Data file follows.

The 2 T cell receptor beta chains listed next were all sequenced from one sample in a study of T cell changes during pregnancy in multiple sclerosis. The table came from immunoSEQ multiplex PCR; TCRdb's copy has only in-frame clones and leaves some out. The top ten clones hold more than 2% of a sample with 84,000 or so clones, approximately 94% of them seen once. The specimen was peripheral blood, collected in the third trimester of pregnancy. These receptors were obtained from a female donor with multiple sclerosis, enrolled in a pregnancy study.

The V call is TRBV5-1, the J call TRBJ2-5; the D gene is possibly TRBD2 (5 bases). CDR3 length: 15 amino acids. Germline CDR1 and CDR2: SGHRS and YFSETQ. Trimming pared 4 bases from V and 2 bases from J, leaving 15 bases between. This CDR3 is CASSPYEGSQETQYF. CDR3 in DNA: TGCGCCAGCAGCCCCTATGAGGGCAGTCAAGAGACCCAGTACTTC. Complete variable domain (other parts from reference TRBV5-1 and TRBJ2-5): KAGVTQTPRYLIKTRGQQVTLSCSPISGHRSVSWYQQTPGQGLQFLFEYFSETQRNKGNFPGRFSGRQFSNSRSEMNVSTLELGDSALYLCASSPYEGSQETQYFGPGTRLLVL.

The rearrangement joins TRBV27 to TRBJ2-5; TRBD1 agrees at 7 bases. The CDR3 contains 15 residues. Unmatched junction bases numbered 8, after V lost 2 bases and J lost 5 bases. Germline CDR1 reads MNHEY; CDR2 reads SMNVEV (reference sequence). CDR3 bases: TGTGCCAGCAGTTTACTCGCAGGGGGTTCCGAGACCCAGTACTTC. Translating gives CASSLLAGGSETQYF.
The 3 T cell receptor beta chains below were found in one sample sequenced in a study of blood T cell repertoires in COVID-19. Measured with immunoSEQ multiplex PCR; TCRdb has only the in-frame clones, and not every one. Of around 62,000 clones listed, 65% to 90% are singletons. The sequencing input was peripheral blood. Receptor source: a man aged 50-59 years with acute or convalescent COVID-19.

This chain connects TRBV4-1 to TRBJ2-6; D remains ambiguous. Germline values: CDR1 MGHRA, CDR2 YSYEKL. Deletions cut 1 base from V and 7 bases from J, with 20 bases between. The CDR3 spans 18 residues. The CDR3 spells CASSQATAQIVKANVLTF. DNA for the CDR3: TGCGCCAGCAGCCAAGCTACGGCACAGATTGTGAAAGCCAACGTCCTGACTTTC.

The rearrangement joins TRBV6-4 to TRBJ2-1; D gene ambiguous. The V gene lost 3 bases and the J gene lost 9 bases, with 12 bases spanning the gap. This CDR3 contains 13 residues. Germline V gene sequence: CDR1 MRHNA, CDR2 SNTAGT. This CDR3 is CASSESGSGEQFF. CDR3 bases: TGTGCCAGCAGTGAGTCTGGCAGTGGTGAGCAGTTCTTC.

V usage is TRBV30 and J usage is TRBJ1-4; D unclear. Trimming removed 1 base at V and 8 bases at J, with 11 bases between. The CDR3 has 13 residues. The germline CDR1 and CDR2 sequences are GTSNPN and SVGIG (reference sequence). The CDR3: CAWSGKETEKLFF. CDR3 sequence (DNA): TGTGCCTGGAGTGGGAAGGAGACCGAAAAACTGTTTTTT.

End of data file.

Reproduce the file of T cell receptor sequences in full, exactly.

The 2 T cell receptor beta chains listed next were all sequenced from one sample in a study of T cell changes during pregnancy in multiple sclerosis. The table came from immunoSEQ multiplex PCR; TCRdb's copy has only in-frame clones and leaves some out. The top ten clones hold more than 2% of a sample with 84,000 or so clones, approximately 94% of them seen once. The specimen was peripheral blood, collected in the third trimester of pregnancy. These receptors were obtained from a female donor with multiple sclerosis, enrolled in a pregnancy study.

The V call is TRBV5-1, the J call TRBJ2-5; the D gene is possibly TRBD2 (5 bases). CDR3 length: 15 amino acids. Germline CDR1 and CDR2: SGHRS and YFSETQ. Trimming pared 4 bases from V and 2 bases from J, leaving 15 bases between. This CDR3 is CASSPYEGSQETQYF. CDR3 in DNA: TGCGCCAGCAGCCCCTATGAGGGCAGTCAAGAGACCCAGTACTTC. Complete variable domain (other parts from reference TRBV5-1 and TRBJ2-5): KAGVTQTPRYLIKTRGQQVTLSCSPISGHRSVSWYQQTPGQGLQFLFEYFSETQRNKGNFPGRFSGRQFSNSRSEMNVSTLELGDSALYLCASSPYEGSQETQYFGPGTRLLVL.

The rearrangement joins TRBV27 to TRBJ2-5; TRBD1 agrees at 7 bases. The CDR3 contains 15 residues. Unmatched junction bases numbered 8, after V lost 2 bases and J lost 5 bases. Germline CDR1 reads MNHEY; CDR2 reads SMNVEV (reference sequence). CDR3 bases: TGTGCCAGCAGTTTACTCGCAGGGGGTTCCGAGACCCAGTACTTC. Translating gives CASSLLAGGSETQYF.
The 3 T cell receptor beta chains below were found in one sample sequenced in a study of blood T cell repertoires in COVID-19. Measured with immunoSEQ multiplex PCR; TCRdb has only the in-frame clones, and not every one. Of around 62,000 clones listed, 65% to 90% are singletons. The sequencing input was peripheral blood. Receptor source: a man aged 50-59 years with acute or convalescent COVID-19.

This chain connects TRBV4-1 to TRBJ2-6; D remains ambiguous. Germline values: CDR1 MGHRA, CDR2 YSYEKL. Deletions cut 1 base from V and 7 bases from J, with 20 bases between. The CDR3 spans 18 residues. The CDR3 spells CASSQATAQIVKANVLTF. DNA for the CDR3: TGCGCCAGCAGCCAAGCTACGGCACAGATTGTGAAAGCCAACGTCCTGACTTTC.

The rearrangement joins TRBV6-4 to TRBJ2-1; D gene ambiguous. The V gene lost 3 bases and the J gene lost 9 bases, with 12 bases spanning the gap. This CDR3 contains 13 residues. Germline V gene sequence: CDR1 MRHNA, CDR2 SNTAGT. This CDR3 is CASSESGSGEQFF. CDR3 bases: TGTGCCAGCAGTGAGTCTGGCAGTGGTGAGCAGTTCTTC.

V usage is TRBV30 and J usage is TRBJ1-4; D unclear. Trimming removed 1 base at V and 8 bases at J, with 11 bases between. The CDR3 has 13 residues. The germline CDR1 and CDR2 sequences are GTSNPN and SVGIG (reference sequence). The CDR3: CAWSGKETEKLFF. CDR3 sequence (DNA): TGTGCCTGGAGTGGGAAGGAGACCGAAAAACTGTTTTTT.